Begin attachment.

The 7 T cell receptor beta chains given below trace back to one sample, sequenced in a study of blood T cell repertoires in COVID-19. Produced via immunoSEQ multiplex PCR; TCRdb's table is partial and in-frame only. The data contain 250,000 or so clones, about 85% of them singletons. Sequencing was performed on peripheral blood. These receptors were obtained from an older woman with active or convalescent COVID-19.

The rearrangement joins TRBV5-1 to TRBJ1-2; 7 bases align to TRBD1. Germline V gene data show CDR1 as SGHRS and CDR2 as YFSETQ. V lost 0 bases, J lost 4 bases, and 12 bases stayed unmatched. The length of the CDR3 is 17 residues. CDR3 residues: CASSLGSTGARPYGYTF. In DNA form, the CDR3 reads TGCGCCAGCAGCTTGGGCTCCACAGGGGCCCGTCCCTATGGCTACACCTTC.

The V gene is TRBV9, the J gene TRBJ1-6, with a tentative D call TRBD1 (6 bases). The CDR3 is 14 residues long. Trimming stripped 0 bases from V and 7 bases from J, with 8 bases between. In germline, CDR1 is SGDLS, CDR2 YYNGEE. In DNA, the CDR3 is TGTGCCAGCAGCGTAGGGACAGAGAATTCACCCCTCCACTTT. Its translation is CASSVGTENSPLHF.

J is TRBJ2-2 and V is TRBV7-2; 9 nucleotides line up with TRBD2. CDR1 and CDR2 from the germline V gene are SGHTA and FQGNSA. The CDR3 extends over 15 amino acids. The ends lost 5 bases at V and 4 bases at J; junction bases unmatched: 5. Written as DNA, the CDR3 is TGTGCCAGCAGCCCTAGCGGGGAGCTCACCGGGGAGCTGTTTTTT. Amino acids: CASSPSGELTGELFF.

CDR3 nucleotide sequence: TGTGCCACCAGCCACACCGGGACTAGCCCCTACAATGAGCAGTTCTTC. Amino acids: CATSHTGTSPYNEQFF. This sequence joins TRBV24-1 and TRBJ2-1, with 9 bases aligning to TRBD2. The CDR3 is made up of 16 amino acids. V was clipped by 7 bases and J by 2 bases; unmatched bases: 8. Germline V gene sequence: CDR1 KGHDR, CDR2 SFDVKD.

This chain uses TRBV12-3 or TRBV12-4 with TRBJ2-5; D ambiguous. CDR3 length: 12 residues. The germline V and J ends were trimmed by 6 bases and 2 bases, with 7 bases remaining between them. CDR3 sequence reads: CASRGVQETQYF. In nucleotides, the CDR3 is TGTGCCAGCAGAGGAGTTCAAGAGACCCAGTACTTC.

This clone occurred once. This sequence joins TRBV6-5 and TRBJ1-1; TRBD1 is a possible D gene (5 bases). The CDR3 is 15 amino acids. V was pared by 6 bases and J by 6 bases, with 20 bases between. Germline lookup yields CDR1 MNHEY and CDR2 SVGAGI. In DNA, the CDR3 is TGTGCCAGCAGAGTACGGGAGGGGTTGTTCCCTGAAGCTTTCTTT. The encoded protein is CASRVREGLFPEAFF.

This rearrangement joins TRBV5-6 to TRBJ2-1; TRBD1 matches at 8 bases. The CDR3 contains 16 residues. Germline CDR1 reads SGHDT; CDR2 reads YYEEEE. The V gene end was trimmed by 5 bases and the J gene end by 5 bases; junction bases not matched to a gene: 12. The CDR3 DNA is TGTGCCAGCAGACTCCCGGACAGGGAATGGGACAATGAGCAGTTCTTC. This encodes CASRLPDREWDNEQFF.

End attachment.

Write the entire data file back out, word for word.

The 7 T cell receptor beta chains given below trace back to one sample, sequenced in a study of blood T cell repertoires in COVID-19. Produced via immunoSEQ multiplex PCR; TCRdb's table is partial and in-frame only. The data contain 250,000 or so clones, about 85% of them singletons. Sequencing was performed on peripheral blood. These receptors were obtained from an older woman with active or convalescent COVID-19.

The rearrangement joins TRBV5-1 to TRBJ1-2; 7 bases align to TRBD1. Germline V gene data show CDR1 as SGHRS and CDR2 as YFSETQ. V lost 0 bases, J lost 4 bases, and 12 bases stayed unmatched. The length of the CDR3 is 17 residues. CDR3 residues: CASSLGSTGARPYGYTF. In DNA form, the CDR3 reads TGCGCCAGCAGCTTGGGCTCCACAGGGGCCCGTCCCTATGGCTACACCTTC.

The V gene is TRBV9, the J gene TRBJ1-6, with a tentative D call TRBD1 (6 bases). The CDR3 is 14 residues long. Trimming stripped 0 bases from V and 7 bases from J, with 8 bases between. In germline, CDR1 is SGDLS, CDR2 YYNGEE. In DNA, the CDR3 is TGTGCCAGCAGCGTAGGGACAGAGAATTCACCCCTCCACTTT. Its translation is CASSVGTENSPLHF.

J is TRBJ2-2 and V is TRBV7-2; 9 nucleotides line up with TRBD2. CDR1 and CDR2 from the germline V gene are SGHTA and FQGNSA. The CDR3 extends over 15 amino acids. The ends lost 5 bases at V and 4 bases at J; junction bases unmatched: 5. Written as DNA, the CDR3 is TGTGCCAGCAGCCCTAGCGGGGAGCTCACCGGGGAGCTGTTTTTT. Amino acids: CASSPSGELTGELFF.

CDR3 nucleotide sequence: TGTGCCACCAGCCACACCGGGACTAGCCCCTACAATGAGCAGTTCTTC. Amino acids: CATSHTGTSPYNEQFF. This sequence joins TRBV24-1 and TRBJ2-1, with 9 bases aligning to TRBD2. The CDR3 is made up of 16 amino acids. V was clipped by 7 bases and J by 2 bases; unmatched bases: 8. Germline V gene sequence: CDR1 KGHDR, CDR2 SFDVKD.

This chain uses TRBV12-3 or TRBV12-4 with TRBJ2-5; D ambiguous. CDR3 length: 12 residues. The germline V and J ends were trimmed by 6 bases and 2 bases, with 7 bases remaining between them. CDR3 sequence reads: CASRGVQETQYF. In nucleotides, the CDR3 is TGTGCCAGCAGAGGAGTTCAAGAGACCCAGTACTTC.

This clone occurred once. This sequence joins TRBV6-5 and TRBJ1-1; TRBD1 is a possible D gene (5 bases). The CDR3 is 15 amino acids. V was pared by 6 bases and J by 6 bases, with 20 bases between. Germline lookup yields CDR1 MNHEY and CDR2 SVGAGI. In DNA, the CDR3 is TGTGCCAGCAGAGTACGGGAGGGGTTGTTCCCTGAAGCTTTCTTT. The encoded protein is CASRVREGLFPEAFF.

This rearrangement joins TRBV5-6 to TRBJ2-1; TRBD1 matches at 8 bases. The CDR3 contains 16 residues. Germline CDR1 reads SGHDT; CDR2 reads YYEEEE. The V gene end was trimmed by 5 bases and the J gene end by 5 bases; junction bases not matched to a gene: 12. The CDR3 DNA is TGTGCCAGCAGACTCCCGGACAGGGAATGGGACAATGAGCAGTTCTTC. This encodes CASRLPDREWDNEQFF.